I admire you for persevering with the medication, to my mind that takes real guts, and I just wish that those individuals who sometimes find it difficult to empathise with those of us who suffer psychological conditions could appreciate what guts it really takes.

      I was beginning to feel somewhat better before I took the tablet because my chat with the doctor on Thursday had been such a huge help to me. I will now ring her on Monday to tell her that I've stopped the tablets and will cope and look forward to my talking therapy.

      Very best wishes,

      Dave

       

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    • Posted

      That's one of the main side effects of the tablets it will make your anxiety worse and it will make you want to chuck it all in cos the anxiety before was no way as bad as what it was before you started the tablets believe me I know how you feel! But it just means that it's doing something it is working!! Somehow you have to tell yourself that you feel this way because of the tablets it's hard really hard because your mind won't let you believe what your head is telling it.

      If I were you I would take the tablets in the morning as by the end of the day you should feel a lot calmer! I take mine at 8.30 every morning, I once was on another anxiety tablet and I used to take that at night and that made me feel terrible, I used to get heart pulpertations, sweats, shakes and wake up with a start if I managed to get any sleep that was!!

      The hardest part for all anxiety sufferes taking medication is getting through the first few weeks it's extremely difficult but it's worth it.

      X

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    • Posted

      Thanks for your support, emma.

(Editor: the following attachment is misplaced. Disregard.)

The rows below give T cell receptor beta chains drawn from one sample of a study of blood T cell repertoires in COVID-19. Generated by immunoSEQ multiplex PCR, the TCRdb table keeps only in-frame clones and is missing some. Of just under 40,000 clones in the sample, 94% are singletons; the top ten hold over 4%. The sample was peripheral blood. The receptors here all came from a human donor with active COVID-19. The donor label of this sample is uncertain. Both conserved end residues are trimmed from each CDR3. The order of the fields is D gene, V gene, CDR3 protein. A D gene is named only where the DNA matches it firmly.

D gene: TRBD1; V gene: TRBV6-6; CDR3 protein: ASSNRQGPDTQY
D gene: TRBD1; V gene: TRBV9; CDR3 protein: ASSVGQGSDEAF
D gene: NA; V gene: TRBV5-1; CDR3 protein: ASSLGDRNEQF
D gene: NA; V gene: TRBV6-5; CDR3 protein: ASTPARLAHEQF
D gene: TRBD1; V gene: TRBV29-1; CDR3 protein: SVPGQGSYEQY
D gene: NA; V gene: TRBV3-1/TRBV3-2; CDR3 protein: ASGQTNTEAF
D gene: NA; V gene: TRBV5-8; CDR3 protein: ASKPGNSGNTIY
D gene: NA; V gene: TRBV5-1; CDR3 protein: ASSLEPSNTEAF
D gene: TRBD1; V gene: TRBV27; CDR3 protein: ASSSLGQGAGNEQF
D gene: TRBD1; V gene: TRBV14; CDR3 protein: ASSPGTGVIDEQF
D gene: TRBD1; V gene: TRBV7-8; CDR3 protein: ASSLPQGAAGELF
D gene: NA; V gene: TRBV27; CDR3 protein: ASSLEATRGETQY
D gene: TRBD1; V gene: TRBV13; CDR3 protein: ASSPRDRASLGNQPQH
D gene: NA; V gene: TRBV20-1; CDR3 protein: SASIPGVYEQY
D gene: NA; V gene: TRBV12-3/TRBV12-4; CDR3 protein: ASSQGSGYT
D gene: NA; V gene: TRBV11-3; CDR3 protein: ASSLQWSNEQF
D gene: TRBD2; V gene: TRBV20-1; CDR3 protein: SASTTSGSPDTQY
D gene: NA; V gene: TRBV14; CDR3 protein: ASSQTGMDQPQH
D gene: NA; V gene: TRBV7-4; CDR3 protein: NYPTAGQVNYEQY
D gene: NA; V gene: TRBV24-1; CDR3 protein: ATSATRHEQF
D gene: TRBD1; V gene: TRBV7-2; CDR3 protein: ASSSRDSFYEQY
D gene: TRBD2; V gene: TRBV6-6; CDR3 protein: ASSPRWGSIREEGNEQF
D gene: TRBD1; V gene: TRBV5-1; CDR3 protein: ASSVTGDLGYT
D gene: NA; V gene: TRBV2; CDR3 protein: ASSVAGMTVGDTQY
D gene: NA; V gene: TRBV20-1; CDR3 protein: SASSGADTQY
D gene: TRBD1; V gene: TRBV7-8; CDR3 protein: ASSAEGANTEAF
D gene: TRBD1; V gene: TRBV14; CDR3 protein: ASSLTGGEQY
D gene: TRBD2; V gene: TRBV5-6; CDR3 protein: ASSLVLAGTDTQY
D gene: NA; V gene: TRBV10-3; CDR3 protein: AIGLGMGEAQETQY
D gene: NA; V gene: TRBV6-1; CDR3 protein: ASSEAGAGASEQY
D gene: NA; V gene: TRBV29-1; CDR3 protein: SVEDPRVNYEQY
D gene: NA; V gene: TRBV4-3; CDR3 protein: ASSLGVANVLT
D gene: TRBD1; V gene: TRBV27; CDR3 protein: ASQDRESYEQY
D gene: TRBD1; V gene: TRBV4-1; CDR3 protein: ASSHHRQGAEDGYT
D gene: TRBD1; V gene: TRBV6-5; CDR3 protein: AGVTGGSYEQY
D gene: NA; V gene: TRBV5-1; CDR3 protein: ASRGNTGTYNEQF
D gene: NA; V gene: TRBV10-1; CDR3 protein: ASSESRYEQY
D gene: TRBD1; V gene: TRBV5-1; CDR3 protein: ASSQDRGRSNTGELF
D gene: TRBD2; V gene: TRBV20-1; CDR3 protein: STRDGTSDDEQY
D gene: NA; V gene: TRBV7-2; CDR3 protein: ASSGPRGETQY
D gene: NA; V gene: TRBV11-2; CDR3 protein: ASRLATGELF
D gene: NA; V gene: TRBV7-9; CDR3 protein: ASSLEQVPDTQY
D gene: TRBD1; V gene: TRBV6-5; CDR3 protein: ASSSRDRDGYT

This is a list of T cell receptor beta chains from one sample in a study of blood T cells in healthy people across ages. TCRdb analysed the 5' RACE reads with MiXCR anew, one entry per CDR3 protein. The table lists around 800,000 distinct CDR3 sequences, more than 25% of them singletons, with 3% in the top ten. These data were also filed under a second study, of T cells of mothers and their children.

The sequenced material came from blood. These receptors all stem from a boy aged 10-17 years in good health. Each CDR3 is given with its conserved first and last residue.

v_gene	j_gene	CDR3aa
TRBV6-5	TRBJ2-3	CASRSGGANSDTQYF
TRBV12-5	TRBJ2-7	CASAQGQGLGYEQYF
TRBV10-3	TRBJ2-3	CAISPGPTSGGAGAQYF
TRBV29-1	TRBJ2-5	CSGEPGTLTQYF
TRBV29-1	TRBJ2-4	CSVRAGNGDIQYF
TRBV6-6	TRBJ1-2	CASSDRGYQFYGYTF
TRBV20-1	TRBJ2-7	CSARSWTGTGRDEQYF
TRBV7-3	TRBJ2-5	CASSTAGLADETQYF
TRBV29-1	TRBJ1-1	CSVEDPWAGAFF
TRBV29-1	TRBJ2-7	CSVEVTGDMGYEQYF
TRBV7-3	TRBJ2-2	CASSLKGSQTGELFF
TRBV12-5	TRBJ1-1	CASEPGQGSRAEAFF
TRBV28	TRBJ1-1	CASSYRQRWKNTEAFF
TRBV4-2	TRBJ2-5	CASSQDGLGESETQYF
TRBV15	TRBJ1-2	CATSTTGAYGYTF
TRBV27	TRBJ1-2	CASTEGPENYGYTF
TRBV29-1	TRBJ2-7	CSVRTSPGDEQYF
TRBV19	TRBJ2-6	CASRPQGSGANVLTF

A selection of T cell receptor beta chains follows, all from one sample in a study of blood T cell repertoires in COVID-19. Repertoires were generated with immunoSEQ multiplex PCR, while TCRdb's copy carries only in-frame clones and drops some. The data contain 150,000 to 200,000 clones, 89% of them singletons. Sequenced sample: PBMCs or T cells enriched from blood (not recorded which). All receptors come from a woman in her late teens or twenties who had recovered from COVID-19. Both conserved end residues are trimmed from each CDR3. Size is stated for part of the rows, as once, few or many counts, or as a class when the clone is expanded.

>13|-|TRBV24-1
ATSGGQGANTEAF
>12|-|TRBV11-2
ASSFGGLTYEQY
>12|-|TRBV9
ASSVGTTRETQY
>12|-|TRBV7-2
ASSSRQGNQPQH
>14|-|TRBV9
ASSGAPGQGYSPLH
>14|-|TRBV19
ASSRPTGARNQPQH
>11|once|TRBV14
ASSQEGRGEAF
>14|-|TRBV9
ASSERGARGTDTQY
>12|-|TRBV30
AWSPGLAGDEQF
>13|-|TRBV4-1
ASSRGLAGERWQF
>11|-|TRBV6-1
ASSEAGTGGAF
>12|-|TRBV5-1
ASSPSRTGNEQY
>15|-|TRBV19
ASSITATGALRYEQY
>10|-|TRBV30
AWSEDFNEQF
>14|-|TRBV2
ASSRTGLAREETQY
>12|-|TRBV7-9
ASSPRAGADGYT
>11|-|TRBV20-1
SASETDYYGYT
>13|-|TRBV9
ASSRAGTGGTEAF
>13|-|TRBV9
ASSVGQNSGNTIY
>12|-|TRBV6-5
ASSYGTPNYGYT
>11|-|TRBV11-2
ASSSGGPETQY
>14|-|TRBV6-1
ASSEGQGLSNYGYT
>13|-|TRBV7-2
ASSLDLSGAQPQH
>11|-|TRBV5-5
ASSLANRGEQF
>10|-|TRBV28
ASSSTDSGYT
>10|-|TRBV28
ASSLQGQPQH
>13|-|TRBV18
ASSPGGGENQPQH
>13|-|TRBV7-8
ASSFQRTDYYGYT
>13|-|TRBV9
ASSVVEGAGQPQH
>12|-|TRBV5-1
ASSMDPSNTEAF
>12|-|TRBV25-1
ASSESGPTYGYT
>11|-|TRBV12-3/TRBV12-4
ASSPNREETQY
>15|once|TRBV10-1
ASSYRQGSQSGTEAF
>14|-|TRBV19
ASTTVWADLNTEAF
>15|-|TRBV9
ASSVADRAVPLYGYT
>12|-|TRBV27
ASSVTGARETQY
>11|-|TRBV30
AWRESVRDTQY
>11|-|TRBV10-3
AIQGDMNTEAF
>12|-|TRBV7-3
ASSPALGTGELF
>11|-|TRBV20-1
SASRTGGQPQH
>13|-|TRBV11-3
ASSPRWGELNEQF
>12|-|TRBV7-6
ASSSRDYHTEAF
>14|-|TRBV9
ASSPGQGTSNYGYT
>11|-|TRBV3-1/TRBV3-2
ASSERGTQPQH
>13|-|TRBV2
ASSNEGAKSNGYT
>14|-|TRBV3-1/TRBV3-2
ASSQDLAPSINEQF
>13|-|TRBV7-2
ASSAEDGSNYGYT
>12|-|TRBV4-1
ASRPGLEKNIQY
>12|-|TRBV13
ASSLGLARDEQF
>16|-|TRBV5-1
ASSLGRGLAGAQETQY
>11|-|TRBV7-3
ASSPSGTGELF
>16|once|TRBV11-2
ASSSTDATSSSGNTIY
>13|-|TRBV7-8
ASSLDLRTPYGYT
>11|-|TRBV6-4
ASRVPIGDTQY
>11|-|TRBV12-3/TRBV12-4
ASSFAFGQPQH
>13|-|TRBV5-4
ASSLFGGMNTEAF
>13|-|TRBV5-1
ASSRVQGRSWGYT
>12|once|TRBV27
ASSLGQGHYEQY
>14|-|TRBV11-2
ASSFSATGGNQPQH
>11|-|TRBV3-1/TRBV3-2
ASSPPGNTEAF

I am convinced that I do not need this medication and that in my case it was prescribed incorrectly, despite the GP's best intentions.

      She was originally going to describe a beta blocker for a specific anxiety issue (as far as I can deduce), but on seeing me for the second time, she must have decided, because of the state that I was in, that I had depression.

      The reason I was in the state I was in, I have now realised, was extreme distress that I had no-one I could unburden to (absolutely no-one), and that in raking into my past, I had opened unhealed wounds. Having, at times, extremely low self-esteem (I can seem confident, but it doesn't take much to knock me flat), I was in a state of anxiety about what to tell the GP. Would she judge me, think I was a drama queen, or narcissist? 

      She was very kind (which I am so unused to, chiefly because I usually never give people the chance to be nice, fearing rejection!) that I "lost it" again), and told me that I'd done amazingly well to hold things together given life events I'd had. This reminded me that I was once able to believe this myself (at a time when I was generally happy and pretty well-balanced). I used to believe in myself more, not because I'm a braggart, but because I acknowledged that probably many others would have ended up in the same boat as myself in the same circumstances, (instead of telling myself I'm a total failure, a thought that can come too easily).